A dozen pianists get to stay, but eight have played their last notes in the 15th Van Cliburn International Piano Competition, with the second cut made late Tuesday night at Bass Performance Hall.
The Cliburn jury chose the 12 pianists who will continue, getting the chance to perform with the Fort Worth Symphony Orchestra in the semifinal round.
Only one female competitor, Rachel Cheung, advanced to the semifinals along with 11 men. The jury continued to be impressed with the South Koreans — three of the four quarterfinalists advanced, along with two American pianists, Daniel Hsu and Kenneth Broberg. The youngest competitor, 18-year-old Tony Yike Yang from Canada, also moved on to the semifinal round.
Cheung said she doesn’t feel any additional pressure as the lone female pianist left in the competition.
“I was so surprised because everybody here is so great and they played so beautifully,” Cheung said.
Russian pianist Yuri Favorin, who did not make it past the preliminary round in the 2013 competition, said he is looking forward to playing with the symphony during the semifinals.
“It demands strength and expression,” Favorin said.
The cut came after two long days of 45-minute quarterfinal piano recitals. The judges listened to 10 competitors each on Monday and Tuesday before making their selections late Tuesday evening.
Canadian pianist Tristan Teo, who will turn 20 on Wednesday, said it was a huge relief that he didn’t make the semifinals.
“I have a tradition on my birthday that I never practice, now I don’t have to practice! So I get to keep my tradition going,” Teo said, adding that he was honored to make the quarterfinals at a young age and plans to try for the Cliburn competition four years from now.
In the grueling semifinal round, each competitor will perform a 60-minute recital and a Mozart concerto with the Fort Worth symphony conducted by Nicholas McGegan.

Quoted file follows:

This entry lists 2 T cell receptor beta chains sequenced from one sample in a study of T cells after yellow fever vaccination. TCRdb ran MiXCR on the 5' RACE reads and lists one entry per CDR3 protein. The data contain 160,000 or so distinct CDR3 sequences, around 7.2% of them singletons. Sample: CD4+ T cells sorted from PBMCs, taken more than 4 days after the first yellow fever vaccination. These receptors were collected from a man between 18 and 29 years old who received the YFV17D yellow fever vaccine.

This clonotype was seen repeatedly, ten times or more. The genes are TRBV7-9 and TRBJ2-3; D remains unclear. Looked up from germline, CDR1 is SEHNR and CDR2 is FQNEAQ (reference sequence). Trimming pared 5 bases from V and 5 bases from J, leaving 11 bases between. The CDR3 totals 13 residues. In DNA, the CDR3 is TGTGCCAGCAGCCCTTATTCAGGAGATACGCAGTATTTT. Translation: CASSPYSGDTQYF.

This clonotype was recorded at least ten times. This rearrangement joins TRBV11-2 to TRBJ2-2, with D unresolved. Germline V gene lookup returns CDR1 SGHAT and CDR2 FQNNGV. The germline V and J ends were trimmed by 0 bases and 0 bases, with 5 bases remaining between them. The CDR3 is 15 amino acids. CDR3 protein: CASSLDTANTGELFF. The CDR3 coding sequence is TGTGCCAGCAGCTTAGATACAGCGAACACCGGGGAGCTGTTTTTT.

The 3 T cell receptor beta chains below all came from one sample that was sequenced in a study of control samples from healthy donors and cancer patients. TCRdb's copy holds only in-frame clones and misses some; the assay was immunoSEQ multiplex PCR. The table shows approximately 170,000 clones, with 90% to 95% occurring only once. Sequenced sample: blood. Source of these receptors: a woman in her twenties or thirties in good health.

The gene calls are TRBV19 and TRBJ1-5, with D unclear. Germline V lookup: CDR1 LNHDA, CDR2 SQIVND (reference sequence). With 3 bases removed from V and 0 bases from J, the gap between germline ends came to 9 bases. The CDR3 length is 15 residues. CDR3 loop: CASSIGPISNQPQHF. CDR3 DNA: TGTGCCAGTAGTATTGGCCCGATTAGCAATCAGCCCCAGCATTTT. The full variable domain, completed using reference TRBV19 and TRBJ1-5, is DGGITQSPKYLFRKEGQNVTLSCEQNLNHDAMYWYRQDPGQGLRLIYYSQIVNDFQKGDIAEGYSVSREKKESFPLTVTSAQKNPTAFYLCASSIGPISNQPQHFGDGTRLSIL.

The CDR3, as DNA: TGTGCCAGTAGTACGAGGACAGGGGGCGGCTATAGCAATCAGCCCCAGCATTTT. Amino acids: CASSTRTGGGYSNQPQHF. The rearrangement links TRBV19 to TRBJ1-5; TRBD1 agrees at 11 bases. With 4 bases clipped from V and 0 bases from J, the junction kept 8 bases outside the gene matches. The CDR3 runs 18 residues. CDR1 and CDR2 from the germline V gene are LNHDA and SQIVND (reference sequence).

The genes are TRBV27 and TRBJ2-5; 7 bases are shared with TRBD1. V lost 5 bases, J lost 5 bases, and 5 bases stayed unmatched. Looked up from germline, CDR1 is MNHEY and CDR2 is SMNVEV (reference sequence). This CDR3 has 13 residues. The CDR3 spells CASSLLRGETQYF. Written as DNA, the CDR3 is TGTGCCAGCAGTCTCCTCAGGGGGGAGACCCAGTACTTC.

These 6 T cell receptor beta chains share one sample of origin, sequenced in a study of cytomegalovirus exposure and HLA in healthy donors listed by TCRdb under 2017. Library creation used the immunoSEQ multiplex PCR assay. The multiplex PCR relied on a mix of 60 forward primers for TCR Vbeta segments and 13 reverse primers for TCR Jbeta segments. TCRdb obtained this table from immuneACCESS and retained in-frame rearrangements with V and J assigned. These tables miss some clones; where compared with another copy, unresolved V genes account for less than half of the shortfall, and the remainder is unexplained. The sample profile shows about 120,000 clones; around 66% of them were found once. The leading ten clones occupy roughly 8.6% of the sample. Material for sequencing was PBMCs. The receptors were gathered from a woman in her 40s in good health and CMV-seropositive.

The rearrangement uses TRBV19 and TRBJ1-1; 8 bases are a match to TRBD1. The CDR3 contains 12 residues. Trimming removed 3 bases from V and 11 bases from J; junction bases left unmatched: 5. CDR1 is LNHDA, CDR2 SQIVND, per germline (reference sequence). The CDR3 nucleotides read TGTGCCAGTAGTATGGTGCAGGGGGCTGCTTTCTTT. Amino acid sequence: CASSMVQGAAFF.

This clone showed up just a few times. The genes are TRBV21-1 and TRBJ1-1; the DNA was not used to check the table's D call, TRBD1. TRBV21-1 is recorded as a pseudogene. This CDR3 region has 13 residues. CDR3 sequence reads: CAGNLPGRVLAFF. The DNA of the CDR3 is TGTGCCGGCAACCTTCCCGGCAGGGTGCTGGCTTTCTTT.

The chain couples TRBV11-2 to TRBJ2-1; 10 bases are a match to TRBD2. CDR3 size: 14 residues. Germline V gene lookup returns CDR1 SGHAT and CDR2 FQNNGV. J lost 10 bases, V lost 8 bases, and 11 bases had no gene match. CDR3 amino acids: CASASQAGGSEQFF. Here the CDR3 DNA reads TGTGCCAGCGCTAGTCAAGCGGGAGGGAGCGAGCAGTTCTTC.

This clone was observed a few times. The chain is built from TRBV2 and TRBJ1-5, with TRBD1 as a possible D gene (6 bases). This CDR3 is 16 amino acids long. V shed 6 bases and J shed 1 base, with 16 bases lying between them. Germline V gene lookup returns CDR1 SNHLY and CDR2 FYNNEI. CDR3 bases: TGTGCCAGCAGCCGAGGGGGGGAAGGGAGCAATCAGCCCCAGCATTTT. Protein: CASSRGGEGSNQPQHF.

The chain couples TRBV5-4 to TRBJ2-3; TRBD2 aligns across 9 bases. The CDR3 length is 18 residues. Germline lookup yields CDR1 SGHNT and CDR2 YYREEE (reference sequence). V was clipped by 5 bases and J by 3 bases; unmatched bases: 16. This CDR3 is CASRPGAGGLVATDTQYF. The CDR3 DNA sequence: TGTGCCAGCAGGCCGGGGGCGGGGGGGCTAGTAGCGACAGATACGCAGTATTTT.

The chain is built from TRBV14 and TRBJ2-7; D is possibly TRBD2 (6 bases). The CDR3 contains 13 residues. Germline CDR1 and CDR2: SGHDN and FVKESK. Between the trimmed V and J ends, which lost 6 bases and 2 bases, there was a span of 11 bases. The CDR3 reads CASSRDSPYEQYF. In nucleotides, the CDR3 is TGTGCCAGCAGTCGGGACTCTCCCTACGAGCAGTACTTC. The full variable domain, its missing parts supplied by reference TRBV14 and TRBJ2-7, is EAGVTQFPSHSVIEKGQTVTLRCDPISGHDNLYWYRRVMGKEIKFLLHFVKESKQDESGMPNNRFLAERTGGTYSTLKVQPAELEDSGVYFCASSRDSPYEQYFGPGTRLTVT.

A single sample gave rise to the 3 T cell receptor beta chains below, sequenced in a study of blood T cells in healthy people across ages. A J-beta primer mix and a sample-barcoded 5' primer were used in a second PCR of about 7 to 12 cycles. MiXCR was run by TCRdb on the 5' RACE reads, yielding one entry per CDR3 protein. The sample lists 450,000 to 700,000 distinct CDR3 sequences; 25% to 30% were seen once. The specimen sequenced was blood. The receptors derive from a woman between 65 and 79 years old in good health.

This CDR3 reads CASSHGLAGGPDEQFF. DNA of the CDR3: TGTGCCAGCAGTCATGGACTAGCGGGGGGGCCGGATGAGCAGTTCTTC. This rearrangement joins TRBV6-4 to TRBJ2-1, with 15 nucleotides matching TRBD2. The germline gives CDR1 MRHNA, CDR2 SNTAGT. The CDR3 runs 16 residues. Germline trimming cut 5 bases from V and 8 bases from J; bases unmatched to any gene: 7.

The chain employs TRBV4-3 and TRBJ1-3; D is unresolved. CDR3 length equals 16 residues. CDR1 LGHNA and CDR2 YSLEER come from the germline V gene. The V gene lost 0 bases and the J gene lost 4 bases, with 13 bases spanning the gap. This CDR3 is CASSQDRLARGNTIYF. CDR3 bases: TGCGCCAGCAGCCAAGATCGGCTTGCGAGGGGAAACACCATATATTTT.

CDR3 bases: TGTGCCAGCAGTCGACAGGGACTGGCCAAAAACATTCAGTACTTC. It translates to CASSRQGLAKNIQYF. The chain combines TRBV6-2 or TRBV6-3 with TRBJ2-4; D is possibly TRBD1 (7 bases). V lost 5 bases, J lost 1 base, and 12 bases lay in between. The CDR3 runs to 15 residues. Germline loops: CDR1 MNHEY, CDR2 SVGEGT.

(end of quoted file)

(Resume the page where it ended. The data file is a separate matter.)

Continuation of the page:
This is the first time a concerto will be played in the semifinal round. Previously, the semifinalists performed a piano quintet with a string quartet.
This year, the quintet performance, in which six finalists will perform with the Brentano String Quartet, has been moved to the final round.
Cliburn chief executive Jacques Marquis said the webcast of the competition has had mroe than 600,000 views, more than the entire 2013 competition. It has also reached more than 2.3 million people through social media on Facebook and Instagram.
The competition takes a break on Wednesday and then the first semifinal recital will begin on Thursday at 7:30 p.m.
The final awards ceremony for the gold, silver and bronze medalists — followed by a closing party at Sundance Square — is June 10.
The semifinalists are:
Kenneth Broberg, 23, United States
Han Chen, 25, Taiwan
Rachel Cheung, 25, Hong Kong
Yuri Favorin, 30, Russia
Daniel Hsu, 19, United States
Dasol Kim, 28, South Korea
Honggi Kim, 25, South Korea
Leonardo Pierdomenico, 24, Italy
Yutong Sun, 21, China
Yekwon Sunwoo, 28, South Korea
Georgy Tchaidze, 29, Russia
Tony Yike Yang, 18, Canada
FIFTEENTH VAN CLIBURN INTERNATIONAL PIANO COMPETITION
May 25-June 10
Bass Hall, Fort Worth
Semifinal round: June 1-5. Twelve competitors will play a 60-minute solo recital and a Mozart piano concerto with the Fort Worth Symphony Orchestra. $280-$450 round subscription; $30-$120 per concert.
Final round: June 7-10. Six competitors will play a piano quintet with the Brentano String Quartet and a concerto with the Fort Worth Symphony Orchestra. $150-$260 round subscription; $45-$180 per concert.
Awards presentation: 7 p.m. June 10. $30-$40.
The entire competition will be webcast live, hosted by pianists Greg Anderson and Elizabeth Joy Roe, at Cliburn2017.medici.tv. Content also will be available on demand. The final round will be broadcast in movie theaters around the country. For information and tickets, visit www.FathomEvents.com.
For more information, scheduling and tickets, visit Cliburn.org. Follow complete competition coverage at Star-Telegram.com